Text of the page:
Jade Empire spoilers follow…
- Early in the game Zu has a conversation with Hui, where he reveals that about twenty years ago he delieved a baby to Hui and then kept watch on the baby from a distance.
- He reveals that he was one of the ones ordered to go and kill Master Li’s family, which consisted of his wife and child. This order is what triggered his departure from the Lotus Assasins and led to his life as a swamp hermit.
- At one point you ask him point-blank if he really killed Li’s family and he evades the question, saying he’s done many things he’s not proud of but never admitting to killing the family.
- When you first meet him, he doesn’t want anything to do with you until you reveal that you’re after Dawn Star. Then he agrees to help out.
- Dawn Star was born twenty years ago. When she was young she moved around a bit, but was eventually left at Master Li’s school in Two Rivers. She remembers no firm details about her time before Two Rivers.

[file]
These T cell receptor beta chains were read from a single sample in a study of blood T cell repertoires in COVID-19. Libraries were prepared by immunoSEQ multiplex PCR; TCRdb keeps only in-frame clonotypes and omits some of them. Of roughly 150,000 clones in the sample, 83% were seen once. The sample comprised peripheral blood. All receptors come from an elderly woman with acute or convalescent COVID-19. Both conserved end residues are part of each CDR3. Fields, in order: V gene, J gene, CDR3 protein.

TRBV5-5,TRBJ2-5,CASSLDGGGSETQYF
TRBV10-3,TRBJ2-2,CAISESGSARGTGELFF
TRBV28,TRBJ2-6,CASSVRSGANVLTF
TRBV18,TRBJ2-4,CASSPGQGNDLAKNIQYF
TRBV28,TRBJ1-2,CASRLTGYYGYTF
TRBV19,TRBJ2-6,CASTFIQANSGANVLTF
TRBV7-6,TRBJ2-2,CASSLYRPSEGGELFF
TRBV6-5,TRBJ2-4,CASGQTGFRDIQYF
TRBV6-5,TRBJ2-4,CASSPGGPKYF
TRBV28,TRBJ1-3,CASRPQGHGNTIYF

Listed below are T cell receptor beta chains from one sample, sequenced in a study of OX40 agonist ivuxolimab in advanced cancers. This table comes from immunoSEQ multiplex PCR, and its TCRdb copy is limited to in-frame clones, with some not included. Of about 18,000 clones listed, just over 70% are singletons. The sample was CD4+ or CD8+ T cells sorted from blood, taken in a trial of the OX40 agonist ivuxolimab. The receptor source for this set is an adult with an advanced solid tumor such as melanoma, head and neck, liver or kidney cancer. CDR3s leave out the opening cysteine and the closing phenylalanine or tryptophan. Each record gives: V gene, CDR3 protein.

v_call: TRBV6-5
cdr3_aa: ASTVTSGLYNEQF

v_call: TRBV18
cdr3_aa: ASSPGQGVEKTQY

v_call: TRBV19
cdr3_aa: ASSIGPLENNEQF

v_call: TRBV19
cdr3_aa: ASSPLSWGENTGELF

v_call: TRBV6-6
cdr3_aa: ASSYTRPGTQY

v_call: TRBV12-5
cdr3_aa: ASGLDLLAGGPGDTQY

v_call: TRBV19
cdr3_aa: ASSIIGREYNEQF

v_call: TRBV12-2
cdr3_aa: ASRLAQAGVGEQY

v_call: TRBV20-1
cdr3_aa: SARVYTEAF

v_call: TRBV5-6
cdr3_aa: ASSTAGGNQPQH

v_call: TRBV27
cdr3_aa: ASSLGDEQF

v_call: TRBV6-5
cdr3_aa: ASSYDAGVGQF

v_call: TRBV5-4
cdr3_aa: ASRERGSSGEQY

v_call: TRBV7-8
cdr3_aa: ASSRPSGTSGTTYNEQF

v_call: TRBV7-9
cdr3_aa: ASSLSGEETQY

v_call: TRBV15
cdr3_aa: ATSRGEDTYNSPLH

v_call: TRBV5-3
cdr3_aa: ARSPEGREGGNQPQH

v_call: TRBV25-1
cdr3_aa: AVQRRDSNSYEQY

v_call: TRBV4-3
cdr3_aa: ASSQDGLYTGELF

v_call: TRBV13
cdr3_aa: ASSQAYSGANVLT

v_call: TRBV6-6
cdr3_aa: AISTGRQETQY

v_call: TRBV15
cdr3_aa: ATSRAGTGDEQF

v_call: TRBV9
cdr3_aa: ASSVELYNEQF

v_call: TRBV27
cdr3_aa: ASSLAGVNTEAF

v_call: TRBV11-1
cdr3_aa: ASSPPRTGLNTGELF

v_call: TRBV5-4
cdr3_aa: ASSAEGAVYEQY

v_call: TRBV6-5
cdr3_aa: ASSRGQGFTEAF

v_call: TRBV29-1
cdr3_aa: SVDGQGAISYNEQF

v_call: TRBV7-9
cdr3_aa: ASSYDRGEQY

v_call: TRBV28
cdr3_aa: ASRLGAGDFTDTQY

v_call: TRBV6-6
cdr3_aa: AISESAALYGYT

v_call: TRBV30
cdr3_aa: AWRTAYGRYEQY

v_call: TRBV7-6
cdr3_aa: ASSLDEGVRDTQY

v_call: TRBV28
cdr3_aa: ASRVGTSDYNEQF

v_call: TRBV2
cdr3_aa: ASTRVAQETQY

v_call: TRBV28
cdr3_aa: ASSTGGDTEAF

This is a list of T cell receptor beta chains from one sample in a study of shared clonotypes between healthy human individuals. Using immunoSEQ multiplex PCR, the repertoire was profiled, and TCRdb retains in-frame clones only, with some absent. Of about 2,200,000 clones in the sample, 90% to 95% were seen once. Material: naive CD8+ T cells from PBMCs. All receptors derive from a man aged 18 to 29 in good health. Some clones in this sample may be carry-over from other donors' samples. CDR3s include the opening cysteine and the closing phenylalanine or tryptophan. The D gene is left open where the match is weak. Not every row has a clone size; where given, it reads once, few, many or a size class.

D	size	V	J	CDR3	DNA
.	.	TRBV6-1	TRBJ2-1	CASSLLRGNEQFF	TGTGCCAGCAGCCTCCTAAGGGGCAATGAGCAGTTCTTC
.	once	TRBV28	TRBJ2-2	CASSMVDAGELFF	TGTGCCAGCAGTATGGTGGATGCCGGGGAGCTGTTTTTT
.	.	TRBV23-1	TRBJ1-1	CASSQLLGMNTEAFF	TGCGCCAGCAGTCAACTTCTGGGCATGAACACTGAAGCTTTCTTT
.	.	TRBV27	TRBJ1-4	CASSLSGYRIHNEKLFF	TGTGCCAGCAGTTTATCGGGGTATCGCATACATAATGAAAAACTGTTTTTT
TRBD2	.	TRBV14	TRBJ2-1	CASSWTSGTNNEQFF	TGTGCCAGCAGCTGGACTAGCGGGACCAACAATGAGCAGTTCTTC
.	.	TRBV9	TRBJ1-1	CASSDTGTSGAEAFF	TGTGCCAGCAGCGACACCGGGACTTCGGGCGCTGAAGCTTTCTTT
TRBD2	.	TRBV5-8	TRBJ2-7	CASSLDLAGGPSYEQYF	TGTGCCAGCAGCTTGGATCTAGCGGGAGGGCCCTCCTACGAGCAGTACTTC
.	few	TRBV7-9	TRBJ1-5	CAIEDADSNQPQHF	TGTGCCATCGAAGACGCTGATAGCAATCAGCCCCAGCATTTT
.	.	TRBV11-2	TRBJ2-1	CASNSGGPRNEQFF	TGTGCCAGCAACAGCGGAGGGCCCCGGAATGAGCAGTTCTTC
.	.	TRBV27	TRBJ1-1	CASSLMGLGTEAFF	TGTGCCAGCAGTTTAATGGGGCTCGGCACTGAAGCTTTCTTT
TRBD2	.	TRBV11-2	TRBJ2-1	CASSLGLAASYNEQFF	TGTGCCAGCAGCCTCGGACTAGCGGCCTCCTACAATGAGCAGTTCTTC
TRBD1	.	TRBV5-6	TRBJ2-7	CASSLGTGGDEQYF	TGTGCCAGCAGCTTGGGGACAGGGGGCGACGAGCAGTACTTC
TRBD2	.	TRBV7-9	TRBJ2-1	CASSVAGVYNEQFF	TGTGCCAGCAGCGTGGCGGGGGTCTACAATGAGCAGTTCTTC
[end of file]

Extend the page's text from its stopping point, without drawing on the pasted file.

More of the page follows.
It seems to be astoundingly obvious that the baby must have been Dawn Star. Zu most likely killed Li’s wife, but couldn’t bring himself to murder an infant. So he disobeyed the order, made off with the baby, and tried to get it somewhere safe. He left the baby with Hui, who eventually took the baby to Two Rivers. Zu stayed in the swamp nearby to keep an eye on her.
If this is the case then it means that Master Li unwittingly raised his own daughter, who he believed to be dead. Zu (indirectly) delivered the baby to her father, who he believed to be dead. Zu had no idea who master Li really was, so he did not engineer this arrangement on purpose.
However, I’ve worked on the dialog a bit with various characters, and nobody ever reveals this explicitly. I doubt my guess because the game is so good at misleading you and playing against expectations that the conclusion just seems to obvious. Am I missing a sidequest someplace where this gets all cleared up? I’ve finished the game now, but maybe I missed some details somewhere.
Even allegedly smart people can make life-changing blunders that seem very, very obvious in retrospect.
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